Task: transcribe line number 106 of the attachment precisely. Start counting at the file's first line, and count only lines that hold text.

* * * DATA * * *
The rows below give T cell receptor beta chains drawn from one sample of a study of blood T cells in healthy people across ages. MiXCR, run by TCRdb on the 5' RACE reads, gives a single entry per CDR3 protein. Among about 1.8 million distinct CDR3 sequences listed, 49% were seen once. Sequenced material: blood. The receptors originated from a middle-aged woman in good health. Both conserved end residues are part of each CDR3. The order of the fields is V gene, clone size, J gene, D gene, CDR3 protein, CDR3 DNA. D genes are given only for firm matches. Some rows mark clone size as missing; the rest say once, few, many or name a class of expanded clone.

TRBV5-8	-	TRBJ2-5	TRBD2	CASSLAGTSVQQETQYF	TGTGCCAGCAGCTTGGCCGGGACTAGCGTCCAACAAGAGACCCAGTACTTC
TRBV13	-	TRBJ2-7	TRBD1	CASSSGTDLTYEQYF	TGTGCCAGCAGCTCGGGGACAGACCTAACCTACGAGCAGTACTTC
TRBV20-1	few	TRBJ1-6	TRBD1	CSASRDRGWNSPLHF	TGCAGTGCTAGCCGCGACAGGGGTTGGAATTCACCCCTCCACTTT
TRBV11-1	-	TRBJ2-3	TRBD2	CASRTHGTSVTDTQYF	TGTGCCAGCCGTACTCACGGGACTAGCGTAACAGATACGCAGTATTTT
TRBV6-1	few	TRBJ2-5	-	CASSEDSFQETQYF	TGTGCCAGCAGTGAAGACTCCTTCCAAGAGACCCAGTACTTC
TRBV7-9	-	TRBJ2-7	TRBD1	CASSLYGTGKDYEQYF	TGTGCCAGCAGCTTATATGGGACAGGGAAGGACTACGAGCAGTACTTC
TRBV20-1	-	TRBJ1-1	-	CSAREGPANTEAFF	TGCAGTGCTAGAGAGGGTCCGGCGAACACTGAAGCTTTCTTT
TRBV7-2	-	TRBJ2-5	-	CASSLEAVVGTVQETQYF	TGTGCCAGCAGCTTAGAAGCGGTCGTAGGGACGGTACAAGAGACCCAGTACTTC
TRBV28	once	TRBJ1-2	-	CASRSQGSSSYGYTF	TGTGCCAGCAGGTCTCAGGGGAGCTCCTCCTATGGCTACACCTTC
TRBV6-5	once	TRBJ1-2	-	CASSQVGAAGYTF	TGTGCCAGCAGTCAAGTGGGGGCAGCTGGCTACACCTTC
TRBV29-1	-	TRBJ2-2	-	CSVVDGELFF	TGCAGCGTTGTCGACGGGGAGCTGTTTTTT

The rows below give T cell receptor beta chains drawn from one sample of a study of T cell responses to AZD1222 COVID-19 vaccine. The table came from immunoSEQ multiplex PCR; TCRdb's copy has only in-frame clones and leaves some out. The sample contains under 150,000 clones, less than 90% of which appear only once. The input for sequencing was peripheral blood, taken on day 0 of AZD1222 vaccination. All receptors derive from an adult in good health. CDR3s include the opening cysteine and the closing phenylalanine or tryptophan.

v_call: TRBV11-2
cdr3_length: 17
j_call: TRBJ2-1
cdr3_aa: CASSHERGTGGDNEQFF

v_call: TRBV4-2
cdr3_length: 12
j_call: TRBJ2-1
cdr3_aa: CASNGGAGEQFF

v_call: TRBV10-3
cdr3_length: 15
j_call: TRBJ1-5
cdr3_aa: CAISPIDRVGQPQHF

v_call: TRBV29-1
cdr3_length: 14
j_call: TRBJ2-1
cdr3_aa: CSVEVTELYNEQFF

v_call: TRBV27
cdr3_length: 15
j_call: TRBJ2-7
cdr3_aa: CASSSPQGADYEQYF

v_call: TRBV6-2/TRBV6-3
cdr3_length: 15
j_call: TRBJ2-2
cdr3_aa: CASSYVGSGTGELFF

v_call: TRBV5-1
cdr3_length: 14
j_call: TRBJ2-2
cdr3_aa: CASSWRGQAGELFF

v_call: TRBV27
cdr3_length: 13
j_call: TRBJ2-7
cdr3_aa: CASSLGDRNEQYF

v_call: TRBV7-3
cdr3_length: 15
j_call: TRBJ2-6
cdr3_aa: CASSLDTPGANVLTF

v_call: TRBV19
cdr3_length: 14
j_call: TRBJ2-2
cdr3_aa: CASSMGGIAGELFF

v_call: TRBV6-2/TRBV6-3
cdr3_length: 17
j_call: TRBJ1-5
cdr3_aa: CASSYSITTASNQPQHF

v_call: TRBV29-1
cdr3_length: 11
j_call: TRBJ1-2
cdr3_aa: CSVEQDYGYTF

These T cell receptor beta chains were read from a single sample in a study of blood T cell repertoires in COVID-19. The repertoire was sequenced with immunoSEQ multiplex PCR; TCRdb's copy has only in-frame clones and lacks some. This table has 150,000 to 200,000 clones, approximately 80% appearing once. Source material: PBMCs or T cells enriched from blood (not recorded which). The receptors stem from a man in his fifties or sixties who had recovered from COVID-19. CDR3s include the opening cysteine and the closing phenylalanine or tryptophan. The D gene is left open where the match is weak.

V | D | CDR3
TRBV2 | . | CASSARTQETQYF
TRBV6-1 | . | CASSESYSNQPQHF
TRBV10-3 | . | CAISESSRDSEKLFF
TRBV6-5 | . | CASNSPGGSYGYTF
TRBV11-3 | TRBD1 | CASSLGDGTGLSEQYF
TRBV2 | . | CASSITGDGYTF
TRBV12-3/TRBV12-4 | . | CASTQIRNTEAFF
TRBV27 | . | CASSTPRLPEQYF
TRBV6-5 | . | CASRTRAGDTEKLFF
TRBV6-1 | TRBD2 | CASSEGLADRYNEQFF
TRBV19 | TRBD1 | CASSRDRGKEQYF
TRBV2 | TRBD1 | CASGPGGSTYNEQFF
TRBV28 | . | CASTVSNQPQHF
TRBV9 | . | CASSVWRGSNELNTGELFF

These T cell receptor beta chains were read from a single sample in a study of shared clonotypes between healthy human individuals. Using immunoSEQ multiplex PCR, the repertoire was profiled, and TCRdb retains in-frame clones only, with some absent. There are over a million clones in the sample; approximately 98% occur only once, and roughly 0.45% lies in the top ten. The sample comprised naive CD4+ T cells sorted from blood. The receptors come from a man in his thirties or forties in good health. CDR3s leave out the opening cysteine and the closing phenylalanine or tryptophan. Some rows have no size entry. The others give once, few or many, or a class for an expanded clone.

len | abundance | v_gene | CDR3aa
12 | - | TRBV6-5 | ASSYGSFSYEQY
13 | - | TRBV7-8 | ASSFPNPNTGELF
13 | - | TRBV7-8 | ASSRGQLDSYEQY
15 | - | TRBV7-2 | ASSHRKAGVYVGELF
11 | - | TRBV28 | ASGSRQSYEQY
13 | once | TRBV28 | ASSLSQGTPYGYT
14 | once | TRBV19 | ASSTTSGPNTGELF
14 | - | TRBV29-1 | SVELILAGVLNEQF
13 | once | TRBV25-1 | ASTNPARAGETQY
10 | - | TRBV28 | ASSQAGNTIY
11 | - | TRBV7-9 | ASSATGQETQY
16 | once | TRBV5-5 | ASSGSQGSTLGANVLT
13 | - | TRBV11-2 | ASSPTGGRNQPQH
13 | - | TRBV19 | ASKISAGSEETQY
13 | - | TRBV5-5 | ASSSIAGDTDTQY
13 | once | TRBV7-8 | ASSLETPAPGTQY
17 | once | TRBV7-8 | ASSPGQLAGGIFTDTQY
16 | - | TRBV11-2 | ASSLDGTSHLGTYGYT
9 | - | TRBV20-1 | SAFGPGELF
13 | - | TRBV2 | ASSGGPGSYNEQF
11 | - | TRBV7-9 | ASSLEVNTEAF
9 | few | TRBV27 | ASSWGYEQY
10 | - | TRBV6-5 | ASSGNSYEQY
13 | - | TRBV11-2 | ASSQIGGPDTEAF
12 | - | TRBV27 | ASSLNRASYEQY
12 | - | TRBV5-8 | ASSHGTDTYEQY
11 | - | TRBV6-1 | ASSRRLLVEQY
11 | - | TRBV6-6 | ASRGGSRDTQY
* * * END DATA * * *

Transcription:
11 | - | TRBV6-1 | ASSRRLLVEQY